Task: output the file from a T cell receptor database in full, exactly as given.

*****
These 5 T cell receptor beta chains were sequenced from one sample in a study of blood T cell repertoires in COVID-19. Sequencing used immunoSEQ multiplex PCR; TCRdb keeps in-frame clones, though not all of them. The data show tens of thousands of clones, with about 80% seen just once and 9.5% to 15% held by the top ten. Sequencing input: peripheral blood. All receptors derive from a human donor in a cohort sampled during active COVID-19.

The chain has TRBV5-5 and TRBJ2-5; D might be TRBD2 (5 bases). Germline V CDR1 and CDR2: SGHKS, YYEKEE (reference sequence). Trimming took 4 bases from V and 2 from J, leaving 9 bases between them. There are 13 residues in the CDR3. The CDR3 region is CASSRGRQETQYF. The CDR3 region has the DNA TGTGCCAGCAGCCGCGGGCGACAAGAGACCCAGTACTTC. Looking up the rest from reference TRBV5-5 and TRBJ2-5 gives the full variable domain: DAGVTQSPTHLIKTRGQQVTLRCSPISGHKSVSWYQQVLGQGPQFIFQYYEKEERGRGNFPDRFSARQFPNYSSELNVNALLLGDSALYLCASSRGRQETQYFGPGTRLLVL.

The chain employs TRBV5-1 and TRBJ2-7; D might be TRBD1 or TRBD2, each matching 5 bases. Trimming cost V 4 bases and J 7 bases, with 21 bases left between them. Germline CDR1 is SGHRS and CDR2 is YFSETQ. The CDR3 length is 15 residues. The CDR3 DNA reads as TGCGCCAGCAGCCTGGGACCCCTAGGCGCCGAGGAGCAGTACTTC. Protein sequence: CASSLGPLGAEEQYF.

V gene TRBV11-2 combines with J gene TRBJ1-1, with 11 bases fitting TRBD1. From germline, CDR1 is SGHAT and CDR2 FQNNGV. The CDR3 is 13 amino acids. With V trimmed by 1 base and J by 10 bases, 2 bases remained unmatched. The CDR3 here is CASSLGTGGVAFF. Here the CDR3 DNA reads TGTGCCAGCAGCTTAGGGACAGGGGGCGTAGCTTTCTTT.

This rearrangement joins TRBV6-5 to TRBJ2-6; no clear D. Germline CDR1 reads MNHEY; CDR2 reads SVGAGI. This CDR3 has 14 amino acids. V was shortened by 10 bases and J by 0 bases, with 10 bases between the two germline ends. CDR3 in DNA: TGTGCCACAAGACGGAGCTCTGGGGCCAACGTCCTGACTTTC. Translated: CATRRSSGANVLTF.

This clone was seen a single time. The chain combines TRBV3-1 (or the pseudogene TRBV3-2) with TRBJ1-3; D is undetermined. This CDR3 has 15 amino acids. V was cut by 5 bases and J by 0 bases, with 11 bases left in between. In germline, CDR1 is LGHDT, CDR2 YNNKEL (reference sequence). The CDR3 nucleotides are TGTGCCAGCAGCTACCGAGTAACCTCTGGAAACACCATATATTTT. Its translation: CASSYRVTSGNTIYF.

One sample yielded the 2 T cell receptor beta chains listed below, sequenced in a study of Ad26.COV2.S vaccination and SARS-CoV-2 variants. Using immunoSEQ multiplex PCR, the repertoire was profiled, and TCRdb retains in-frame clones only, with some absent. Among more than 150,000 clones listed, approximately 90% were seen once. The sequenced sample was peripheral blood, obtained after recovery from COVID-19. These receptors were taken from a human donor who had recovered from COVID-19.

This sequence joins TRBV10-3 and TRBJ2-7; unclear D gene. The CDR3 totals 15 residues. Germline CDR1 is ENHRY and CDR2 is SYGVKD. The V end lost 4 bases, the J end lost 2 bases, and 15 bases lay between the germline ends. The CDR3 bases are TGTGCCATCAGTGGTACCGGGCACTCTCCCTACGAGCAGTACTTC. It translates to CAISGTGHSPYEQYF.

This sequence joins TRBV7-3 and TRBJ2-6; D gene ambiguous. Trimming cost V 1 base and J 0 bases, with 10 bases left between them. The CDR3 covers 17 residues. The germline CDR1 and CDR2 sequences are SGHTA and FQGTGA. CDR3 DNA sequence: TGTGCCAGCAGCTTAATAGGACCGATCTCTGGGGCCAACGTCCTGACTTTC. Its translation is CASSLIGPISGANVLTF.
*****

These 5 T cell receptor beta chains were sequenced from one sample in a study of blood T cell repertoires in COVID-19. Sequencing used immunoSEQ multiplex PCR; TCRdb keeps in-frame clones, though not all of them. The data show tens of thousands of clones, with about 80% seen just once and 9.5% to 15% held by the top ten. Sequencing input: peripheral blood. All receptors derive from a human donor in a cohort sampled during active COVID-19.

The chain has TRBV5-5 and TRBJ2-5; D might be TRBD2 (5 bases). Germline V CDR1 and CDR2: SGHKS, YYEKEE (reference sequence). Trimming took 4 bases from V and 2 from J, leaving 9 bases between them. There are 13 residues in the CDR3. The CDR3 region is CASSRGRQETQYF. The CDR3 region has the DNA TGTGCCAGCAGCCGCGGGCGACAAGAGACCCAGTACTTC. Looking up the rest from reference TRBV5-5 and TRBJ2-5 gives the full variable domain: DAGVTQSPTHLIKTRGQQVTLRCSPISGHKSVSWYQQVLGQGPQFIFQYYEKEERGRGNFPDRFSARQFPNYSSELNVNALLLGDSALYLCASSRGRQETQYFGPGTRLLVL.

The chain employs TRBV5-1 and TRBJ2-7; D might be TRBD1 or TRBD2, each matching 5 bases. Trimming cost V 4 bases and J 7 bases, with 21 bases left between them. Germline CDR1 is SGHRS and CDR2 is YFSETQ. The CDR3 length is 15 residues. The CDR3 DNA reads as TGCGCCAGCAGCCTGGGACCCCTAGGCGCCGAGGAGCAGTACTTC. Protein sequence: CASSLGPLGAEEQYF.

V gene TRBV11-2 combines with J gene TRBJ1-1, with 11 bases fitting TRBD1. From germline, CDR1 is SGHAT and CDR2 FQNNGV. The CDR3 is 13 amino acids. With V trimmed by 1 base and J by 10 bases, 2 bases remained unmatched. The CDR3 here is CASSLGTGGVAFF. Here the CDR3 DNA reads TGTGCCAGCAGCTTAGGGACAGGGGGCGTAGCTTTCTTT.

This rearrangement joins TRBV6-5 to TRBJ2-6; no clear D. Germline CDR1 reads MNHEY; CDR2 reads SVGAGI. This CDR3 has 14 amino acids. V was shortened by 10 bases and J by 0 bases, with 10 bases between the two germline ends. CDR3 in DNA: TGTGCCACAAGACGGAGCTCTGGGGCCAACGTCCTGACTTTC. Translated: CATRRSSGANVLTF.

This clone was seen a single time. The chain combines TRBV3-1 (or the pseudogene TRBV3-2) with TRBJ1-3; D is undetermined. This CDR3 has 15 amino acids. V was cut by 5 bases and J by 0 bases, with 11 bases left in between. In germline, CDR1 is LGHDT, CDR2 YNNKEL (reference sequence). The CDR3 nucleotides are TGTGCCAGCAGCTACCGAGTAACCTCTGGAAACACCATATATTTT. Its translation: CASSYRVTSGNTIYF.

One sample yielded the 2 T cell receptor beta chains listed below, sequenced in a study of Ad26.COV2.S vaccination and SARS-CoV-2 variants. Using immunoSEQ multiplex PCR, the repertoire was profiled, and TCRdb retains in-frame clones only, with some absent. Among more than 150,000 clones listed, approximately 90% were seen once. The sequenced sample was peripheral blood, obtained after recovery from COVID-19. These receptors were taken from a human donor who had recovered from COVID-19.

This sequence joins TRBV10-3 and TRBJ2-7; unclear D gene. The CDR3 totals 15 residues. Germline CDR1 is ENHRY and CDR2 is SYGVKD. The V end lost 4 bases, the J end lost 2 bases, and 15 bases lay between the germline ends. The CDR3 bases are TGTGCCATCAGTGGTACCGGGCACTCTCCCTACGAGCAGTACTTC. It translates to CAISGTGHSPYEQYF.

This sequence joins TRBV7-3 and TRBJ2-6; D gene ambiguous. Trimming cost V 1 base and J 0 bases, with 10 bases left between them. The CDR3 covers 17 residues. The germline CDR1 and CDR2 sequences are SGHTA and FQGTGA. CDR3 DNA sequence: TGTGCCAGCAGCTTAATAGGACCGATCTCTGGGGCCAACGTCCTGACTTTC. Its translation is CASSLIGPISGANVLTF.